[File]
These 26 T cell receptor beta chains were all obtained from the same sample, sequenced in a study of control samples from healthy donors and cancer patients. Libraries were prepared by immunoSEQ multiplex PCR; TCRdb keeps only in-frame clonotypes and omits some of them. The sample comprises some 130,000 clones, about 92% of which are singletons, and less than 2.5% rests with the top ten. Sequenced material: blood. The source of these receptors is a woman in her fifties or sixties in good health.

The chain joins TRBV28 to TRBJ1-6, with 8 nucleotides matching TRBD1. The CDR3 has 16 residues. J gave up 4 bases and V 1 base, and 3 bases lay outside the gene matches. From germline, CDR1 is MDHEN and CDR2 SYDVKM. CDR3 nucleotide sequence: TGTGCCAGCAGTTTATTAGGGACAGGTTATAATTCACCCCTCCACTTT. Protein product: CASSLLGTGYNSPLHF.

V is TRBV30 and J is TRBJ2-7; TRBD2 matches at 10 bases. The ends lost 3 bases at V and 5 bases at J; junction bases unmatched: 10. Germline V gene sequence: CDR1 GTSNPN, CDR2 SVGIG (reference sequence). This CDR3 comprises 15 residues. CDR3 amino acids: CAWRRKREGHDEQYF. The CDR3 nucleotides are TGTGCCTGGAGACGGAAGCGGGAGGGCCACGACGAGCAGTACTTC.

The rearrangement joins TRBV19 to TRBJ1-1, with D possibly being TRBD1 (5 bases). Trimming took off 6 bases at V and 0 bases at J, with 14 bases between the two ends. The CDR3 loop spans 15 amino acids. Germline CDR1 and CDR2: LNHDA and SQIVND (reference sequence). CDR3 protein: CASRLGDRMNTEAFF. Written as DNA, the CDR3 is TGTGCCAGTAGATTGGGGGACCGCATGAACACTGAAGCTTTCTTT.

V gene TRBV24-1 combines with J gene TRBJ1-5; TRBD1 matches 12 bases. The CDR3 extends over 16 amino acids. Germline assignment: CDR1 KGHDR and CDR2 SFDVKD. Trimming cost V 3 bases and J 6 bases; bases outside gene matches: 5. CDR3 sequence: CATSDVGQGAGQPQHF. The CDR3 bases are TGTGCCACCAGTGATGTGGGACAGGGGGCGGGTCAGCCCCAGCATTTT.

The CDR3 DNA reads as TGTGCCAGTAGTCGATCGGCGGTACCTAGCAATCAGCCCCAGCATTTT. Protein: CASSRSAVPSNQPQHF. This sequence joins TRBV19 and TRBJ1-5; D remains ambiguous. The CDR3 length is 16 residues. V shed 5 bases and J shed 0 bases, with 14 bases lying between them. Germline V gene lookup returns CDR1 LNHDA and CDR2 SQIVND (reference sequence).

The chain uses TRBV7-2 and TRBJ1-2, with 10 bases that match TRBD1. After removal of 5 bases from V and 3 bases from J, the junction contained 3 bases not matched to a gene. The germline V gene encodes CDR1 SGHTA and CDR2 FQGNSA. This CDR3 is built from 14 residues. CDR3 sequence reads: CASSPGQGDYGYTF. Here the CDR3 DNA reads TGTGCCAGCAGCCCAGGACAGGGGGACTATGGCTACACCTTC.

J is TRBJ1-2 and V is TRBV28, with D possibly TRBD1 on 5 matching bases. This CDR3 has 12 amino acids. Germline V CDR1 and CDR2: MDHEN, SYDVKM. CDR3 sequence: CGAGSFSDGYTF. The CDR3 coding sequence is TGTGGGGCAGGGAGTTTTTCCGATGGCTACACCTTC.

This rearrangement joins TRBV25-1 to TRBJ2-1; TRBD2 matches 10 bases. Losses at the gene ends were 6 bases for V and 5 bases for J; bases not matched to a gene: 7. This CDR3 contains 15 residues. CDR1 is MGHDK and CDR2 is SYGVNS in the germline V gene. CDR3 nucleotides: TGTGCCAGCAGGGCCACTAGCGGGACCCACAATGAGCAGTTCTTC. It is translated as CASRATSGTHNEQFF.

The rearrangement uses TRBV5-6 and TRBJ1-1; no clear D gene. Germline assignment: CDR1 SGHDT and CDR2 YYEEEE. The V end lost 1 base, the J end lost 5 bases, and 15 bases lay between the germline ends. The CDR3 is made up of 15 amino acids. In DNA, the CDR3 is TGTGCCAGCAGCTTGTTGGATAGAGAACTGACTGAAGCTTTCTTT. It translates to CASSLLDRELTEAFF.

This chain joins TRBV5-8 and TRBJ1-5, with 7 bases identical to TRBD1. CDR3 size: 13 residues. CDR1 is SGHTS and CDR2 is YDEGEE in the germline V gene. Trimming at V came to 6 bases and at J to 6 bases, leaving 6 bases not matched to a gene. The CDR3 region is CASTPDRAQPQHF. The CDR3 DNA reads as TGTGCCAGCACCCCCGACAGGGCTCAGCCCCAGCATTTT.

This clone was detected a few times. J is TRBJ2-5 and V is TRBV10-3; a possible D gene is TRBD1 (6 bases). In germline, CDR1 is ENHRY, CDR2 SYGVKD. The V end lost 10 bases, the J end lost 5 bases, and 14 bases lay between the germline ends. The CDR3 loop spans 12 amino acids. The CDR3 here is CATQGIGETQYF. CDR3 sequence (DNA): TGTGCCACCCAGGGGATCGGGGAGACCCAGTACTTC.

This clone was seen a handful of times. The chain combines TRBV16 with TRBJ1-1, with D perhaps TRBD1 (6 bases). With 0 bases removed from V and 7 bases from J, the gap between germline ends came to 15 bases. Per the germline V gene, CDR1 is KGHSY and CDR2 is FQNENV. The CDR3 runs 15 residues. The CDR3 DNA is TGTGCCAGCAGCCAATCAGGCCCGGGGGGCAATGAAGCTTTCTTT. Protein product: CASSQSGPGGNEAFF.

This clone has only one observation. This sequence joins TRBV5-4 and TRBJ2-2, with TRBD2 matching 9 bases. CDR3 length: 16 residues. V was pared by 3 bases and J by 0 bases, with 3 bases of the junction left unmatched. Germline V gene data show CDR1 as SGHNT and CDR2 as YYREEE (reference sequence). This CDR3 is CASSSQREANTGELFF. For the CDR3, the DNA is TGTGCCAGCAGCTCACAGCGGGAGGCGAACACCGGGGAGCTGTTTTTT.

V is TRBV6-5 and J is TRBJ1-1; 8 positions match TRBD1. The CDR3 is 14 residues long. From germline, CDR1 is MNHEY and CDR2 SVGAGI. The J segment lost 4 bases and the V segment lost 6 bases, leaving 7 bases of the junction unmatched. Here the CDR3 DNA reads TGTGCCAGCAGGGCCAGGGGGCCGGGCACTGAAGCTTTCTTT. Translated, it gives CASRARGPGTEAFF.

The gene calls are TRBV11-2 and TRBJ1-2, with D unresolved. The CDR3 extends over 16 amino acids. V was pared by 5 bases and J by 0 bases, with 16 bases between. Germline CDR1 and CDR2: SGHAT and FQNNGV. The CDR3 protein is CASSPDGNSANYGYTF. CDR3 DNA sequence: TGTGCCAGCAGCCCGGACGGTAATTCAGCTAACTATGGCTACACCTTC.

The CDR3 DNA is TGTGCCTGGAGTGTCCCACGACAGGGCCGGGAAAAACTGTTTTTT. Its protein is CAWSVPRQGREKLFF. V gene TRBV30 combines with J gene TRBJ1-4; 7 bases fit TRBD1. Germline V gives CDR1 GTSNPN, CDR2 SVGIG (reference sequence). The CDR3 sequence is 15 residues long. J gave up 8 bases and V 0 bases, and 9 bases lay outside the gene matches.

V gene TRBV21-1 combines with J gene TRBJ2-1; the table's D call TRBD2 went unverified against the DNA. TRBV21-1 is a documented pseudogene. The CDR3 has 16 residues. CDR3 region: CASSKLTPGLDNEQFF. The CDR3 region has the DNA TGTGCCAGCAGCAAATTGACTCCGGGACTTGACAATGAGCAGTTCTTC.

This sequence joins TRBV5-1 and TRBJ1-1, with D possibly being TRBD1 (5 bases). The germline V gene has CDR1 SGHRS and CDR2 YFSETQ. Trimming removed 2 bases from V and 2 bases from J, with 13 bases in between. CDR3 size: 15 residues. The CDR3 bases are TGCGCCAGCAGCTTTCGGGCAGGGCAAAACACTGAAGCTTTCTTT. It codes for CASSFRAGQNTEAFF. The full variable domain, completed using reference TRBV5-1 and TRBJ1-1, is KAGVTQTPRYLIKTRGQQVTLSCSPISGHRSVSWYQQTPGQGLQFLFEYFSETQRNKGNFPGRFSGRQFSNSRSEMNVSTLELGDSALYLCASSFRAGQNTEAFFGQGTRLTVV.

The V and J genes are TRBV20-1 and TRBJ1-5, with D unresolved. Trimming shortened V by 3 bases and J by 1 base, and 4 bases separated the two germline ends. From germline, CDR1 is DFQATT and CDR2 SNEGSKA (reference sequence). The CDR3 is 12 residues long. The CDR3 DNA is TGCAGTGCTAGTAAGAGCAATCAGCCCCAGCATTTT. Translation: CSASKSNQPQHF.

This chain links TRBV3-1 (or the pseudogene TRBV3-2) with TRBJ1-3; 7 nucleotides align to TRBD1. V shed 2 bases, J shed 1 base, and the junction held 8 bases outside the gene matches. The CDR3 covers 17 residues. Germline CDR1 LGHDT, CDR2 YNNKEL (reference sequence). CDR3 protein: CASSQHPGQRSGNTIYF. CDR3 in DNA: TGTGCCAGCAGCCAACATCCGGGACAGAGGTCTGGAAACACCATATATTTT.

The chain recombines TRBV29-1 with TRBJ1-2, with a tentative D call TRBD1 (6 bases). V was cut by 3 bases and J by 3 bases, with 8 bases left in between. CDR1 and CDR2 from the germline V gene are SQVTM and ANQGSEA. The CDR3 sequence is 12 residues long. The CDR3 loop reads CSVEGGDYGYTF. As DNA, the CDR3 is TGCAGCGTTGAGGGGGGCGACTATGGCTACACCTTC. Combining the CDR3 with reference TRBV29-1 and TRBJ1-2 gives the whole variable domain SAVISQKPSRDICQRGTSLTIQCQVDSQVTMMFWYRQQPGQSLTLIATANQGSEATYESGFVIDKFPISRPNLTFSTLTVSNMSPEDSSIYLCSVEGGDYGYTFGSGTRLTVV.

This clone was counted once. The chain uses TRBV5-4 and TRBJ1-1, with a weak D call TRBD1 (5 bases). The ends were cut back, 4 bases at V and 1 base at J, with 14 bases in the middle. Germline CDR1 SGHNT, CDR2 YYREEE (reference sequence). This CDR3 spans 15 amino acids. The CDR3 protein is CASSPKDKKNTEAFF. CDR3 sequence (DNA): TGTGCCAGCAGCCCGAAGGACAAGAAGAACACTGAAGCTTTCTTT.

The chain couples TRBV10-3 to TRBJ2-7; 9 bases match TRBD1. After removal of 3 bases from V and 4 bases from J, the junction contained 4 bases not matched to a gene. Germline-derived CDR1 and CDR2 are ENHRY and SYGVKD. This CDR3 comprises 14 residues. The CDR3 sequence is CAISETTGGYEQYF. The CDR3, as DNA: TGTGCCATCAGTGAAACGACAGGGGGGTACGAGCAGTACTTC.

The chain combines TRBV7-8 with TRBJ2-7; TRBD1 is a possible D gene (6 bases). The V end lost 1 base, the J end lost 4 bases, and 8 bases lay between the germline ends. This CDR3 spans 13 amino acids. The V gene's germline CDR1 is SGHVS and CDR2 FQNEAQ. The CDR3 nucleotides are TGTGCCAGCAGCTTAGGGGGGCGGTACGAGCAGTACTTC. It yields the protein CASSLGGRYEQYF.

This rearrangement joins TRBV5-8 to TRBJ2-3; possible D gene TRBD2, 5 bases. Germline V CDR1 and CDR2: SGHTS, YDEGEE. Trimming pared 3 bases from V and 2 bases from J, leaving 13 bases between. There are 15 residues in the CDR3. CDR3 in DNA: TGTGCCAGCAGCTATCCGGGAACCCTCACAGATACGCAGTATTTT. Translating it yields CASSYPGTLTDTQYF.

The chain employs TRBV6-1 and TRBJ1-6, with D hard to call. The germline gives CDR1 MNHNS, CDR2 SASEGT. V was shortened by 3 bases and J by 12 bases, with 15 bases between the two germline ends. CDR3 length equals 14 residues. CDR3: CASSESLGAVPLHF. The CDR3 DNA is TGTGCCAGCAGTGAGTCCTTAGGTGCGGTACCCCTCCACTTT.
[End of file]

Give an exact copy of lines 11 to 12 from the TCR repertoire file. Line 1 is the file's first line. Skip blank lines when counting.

This chain joins TRBV5-8 and TRBJ1-5, with 7 bases identical to TRBD1. CDR3 size: 13 residues. CDR1 is SGHTS and CDR2 is YDEGEE in the germline V gene. Trimming at V came to 6 bases and at J to 6 bases, leaving 6 bases not matched to a gene. The CDR3 region is CASTPDRAQPQHF. The CDR3 DNA reads as TGTGCCAGCACCCCCGACAGGGCTCAGCCCCAGCATTTT.

This clone was detected a few times. J is TRBJ2-5 and V is TRBV10-3; a possible D gene is TRBD1 (6 bases). In germline, CDR1 is ENHRY, CDR2 SYGVKD. The V end lost 10 bases, the J end lost 5 bases, and 14 bases lay between the germline ends. The CDR3 loop spans 12 amino acids. The CDR3 here is CATQGIGETQYF. CDR3 sequence (DNA): TGTGCCACCCAGGGGATCGGGGAGACCCAGTACTTC.